Lucknow: Legislators, cutting across party lines during the ongoing budget session of the Uttar Pradesh assembly, are worried, among other things, about their perks and salaries - now at Rs.50,000 a month.
Citing the price rise and inflation, these otherwise feuding politicians have struck a rare unanimity on their pay hike - if not for combating the spiraling crimes against women or resurrecting the power sector.
And so, amid the bedlam the house is now becoming so used to, senior leaders have openly aired the "urgent need" of revising their salaries and perks to at least enable them "offer tea and snacks to visitors".
This in a house that boasts of 271 crorepatis (multi-millionaires) among its 403 members. A report of the Association for Democratic Reforms (ADR) compiled on the basis of affidavits submitted ahead of the 2012 assembly polls, puts the figure of multi-millionaires at 67 per cent of the house strength.
Of them, the maximum crorepatis belong to the ruling Samajwadi Party (SP) which has 140, followed by the BSP (63), the BJP (32), the Congress (18) and the Rashtriya Lok Dal (7).
Prominent among them are Nawab Qazim Ali (Congress), Subhash (SP), Sanjay Jaiswal (Congress), Noor Rana (BSP) and Vimla Singh (BJP).
The voiceferous demand for a higher salary and revision of perks caught many seated in the visitors gallery by surprise as the fervent appeals came minutes before they drove off in their swanky SUVs.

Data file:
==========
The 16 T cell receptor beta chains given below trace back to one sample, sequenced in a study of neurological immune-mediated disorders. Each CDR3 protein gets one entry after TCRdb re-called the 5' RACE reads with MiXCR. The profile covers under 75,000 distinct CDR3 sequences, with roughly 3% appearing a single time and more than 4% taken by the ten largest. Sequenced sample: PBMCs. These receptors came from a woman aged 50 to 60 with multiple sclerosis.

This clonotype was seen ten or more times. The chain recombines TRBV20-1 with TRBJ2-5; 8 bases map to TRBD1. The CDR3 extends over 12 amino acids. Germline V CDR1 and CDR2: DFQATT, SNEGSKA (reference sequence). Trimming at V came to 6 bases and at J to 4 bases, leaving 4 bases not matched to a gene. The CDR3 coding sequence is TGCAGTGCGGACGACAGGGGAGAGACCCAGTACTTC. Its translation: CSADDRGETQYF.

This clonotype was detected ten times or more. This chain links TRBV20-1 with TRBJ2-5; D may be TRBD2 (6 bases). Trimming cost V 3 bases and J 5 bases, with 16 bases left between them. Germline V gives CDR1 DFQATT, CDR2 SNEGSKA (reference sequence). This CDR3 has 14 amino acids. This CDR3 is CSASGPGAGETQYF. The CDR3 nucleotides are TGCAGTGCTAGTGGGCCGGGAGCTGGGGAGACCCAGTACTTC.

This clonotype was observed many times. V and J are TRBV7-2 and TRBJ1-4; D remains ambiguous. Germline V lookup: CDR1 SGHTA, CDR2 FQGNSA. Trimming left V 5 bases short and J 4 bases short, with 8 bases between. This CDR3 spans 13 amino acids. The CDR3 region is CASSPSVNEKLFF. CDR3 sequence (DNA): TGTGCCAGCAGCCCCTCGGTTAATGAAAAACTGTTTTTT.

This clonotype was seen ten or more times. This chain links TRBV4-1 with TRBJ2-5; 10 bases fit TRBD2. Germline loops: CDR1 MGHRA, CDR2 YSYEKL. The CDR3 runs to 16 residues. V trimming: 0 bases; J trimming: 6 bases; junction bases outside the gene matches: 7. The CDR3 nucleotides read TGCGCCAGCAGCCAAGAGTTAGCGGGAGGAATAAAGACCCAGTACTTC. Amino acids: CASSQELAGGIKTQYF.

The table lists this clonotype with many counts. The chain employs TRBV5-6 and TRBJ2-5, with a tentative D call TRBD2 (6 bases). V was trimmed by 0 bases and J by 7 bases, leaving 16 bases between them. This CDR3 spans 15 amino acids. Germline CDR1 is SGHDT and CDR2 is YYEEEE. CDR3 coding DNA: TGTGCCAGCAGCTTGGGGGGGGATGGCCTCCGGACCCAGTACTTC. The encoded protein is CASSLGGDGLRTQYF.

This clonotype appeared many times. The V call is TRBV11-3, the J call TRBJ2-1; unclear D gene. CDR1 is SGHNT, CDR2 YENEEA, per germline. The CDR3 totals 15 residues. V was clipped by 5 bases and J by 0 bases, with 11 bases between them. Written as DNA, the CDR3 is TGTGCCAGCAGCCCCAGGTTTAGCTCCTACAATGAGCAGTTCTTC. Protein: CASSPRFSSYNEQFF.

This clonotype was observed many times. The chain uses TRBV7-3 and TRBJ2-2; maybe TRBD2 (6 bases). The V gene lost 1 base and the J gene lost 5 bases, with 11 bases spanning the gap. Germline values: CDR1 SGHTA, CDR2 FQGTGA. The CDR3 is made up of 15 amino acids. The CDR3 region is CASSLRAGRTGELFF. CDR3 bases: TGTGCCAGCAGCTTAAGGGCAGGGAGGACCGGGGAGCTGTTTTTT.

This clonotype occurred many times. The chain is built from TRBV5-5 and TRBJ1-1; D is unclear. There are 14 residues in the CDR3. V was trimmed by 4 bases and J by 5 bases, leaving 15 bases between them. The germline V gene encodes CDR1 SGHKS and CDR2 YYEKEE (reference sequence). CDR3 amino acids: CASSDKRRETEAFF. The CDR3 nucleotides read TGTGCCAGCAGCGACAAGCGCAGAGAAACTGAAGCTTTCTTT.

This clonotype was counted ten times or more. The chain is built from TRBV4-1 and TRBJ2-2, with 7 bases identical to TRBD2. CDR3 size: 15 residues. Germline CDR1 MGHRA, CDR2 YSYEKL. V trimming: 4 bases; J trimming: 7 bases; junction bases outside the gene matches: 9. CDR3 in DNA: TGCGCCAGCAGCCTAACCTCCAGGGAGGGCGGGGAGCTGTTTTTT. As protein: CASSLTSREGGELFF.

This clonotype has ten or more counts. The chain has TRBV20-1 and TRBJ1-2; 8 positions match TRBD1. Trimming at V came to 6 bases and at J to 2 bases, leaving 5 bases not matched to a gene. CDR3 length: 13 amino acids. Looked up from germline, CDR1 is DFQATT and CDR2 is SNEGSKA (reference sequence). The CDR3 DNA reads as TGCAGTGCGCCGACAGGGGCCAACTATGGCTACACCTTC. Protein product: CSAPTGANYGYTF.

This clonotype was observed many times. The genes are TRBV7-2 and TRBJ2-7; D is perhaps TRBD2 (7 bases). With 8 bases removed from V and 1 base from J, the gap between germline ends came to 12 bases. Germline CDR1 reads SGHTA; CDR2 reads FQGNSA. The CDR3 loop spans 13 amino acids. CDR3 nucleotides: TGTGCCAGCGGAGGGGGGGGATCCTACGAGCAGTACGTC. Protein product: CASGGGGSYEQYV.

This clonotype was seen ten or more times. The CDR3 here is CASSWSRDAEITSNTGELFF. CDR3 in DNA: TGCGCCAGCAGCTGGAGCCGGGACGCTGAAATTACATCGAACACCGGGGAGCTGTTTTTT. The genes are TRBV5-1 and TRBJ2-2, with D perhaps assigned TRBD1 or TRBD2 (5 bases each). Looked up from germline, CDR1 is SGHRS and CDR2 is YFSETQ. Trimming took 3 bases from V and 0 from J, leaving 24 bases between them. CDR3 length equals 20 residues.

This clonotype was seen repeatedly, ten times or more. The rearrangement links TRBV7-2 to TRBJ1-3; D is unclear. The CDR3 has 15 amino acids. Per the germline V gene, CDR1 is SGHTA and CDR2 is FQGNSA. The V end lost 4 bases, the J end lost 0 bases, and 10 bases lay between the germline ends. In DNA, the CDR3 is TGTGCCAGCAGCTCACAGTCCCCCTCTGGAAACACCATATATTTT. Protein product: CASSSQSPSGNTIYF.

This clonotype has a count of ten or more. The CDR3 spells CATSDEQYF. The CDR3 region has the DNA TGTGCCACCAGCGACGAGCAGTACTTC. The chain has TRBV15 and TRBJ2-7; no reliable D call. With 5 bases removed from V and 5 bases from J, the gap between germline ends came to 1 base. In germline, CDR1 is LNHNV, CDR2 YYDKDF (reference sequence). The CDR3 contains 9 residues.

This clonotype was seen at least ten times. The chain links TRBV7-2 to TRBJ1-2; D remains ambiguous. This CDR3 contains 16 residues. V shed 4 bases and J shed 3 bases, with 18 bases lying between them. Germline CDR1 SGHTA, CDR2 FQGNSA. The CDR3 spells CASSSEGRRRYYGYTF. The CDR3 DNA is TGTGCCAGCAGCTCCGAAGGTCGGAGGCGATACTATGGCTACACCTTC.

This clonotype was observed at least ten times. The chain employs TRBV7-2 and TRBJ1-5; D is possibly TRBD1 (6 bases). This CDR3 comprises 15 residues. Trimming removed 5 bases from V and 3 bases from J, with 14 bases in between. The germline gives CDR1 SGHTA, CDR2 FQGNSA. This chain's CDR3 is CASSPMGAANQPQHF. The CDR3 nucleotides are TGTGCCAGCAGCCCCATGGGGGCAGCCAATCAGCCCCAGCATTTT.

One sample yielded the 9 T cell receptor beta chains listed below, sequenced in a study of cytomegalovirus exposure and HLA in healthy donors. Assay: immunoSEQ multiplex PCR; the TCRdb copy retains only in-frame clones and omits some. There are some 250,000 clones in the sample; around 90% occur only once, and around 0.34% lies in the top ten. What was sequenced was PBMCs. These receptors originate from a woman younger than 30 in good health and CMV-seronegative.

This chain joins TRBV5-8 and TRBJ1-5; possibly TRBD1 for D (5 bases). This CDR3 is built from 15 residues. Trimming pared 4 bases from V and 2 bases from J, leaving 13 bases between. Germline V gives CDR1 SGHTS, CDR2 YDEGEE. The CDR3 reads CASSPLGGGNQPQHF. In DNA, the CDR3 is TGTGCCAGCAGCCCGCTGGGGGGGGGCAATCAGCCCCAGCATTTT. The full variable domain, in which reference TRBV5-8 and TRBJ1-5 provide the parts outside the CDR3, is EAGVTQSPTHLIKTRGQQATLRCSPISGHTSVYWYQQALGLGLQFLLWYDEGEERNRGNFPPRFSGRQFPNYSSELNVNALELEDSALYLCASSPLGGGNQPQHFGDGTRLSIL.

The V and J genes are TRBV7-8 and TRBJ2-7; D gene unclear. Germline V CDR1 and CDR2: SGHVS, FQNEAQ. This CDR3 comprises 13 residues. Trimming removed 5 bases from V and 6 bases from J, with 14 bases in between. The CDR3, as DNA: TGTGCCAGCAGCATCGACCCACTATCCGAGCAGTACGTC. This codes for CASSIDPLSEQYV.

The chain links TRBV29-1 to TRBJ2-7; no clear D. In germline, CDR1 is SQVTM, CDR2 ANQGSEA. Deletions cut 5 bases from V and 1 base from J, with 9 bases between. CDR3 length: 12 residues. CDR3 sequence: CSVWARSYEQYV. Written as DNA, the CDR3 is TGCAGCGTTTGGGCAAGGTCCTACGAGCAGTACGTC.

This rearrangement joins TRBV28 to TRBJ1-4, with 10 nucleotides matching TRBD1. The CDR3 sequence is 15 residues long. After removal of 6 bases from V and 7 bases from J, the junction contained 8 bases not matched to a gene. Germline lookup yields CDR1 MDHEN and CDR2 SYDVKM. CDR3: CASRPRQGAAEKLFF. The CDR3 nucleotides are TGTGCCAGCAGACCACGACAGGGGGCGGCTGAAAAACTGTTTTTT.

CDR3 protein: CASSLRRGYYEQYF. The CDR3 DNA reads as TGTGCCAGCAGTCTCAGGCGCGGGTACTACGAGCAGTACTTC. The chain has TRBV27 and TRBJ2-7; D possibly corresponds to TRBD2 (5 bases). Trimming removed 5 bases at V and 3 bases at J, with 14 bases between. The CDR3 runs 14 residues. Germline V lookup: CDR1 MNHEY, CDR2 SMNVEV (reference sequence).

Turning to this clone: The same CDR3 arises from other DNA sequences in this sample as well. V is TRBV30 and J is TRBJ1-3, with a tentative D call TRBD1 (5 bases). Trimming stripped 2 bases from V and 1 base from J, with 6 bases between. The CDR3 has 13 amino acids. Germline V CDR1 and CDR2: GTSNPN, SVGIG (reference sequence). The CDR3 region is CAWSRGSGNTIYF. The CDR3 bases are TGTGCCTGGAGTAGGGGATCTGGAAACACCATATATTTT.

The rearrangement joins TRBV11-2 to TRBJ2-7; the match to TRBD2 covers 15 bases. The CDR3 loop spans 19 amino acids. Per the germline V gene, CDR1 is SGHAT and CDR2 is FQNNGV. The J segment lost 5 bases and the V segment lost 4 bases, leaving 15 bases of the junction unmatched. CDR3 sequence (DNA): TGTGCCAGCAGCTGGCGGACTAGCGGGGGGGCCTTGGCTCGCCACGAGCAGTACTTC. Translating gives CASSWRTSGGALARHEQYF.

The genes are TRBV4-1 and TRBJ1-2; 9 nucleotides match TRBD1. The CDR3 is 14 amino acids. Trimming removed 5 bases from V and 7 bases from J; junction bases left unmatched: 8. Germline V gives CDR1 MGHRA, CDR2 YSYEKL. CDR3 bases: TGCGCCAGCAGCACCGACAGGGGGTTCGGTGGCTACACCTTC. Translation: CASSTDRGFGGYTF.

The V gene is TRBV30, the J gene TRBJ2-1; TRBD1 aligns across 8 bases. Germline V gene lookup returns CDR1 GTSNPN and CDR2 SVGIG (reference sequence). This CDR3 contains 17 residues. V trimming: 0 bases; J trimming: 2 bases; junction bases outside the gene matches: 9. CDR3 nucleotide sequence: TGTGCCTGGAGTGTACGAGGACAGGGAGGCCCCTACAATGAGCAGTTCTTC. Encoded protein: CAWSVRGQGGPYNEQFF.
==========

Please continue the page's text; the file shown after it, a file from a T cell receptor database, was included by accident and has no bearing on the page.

The salaries and other emoluments of the state's legislators were last revised February 7, 2010, when the government, then headed by chief minister Mayawati, had announced: "The government has decided to hike the salary and perks of members in both houses to Rs.50,000 per month from existing Rs. 30,000."
Till then, legislators received Rs.3,000 a month as salary, Rs.15,000 as constituency allowance, Rs.6,000 as medical allowance and Rs.6,000 as secretarial allowance.
Then, on March 7, 2013, political expediency prevailed on economic prudence as Minister of Parliamentary Affairs Mohd Azam Khan announced that very soon there would be another hike. Predictbly, the announcement was greeted by the thumping of desks, both from the treasury and opposition benches.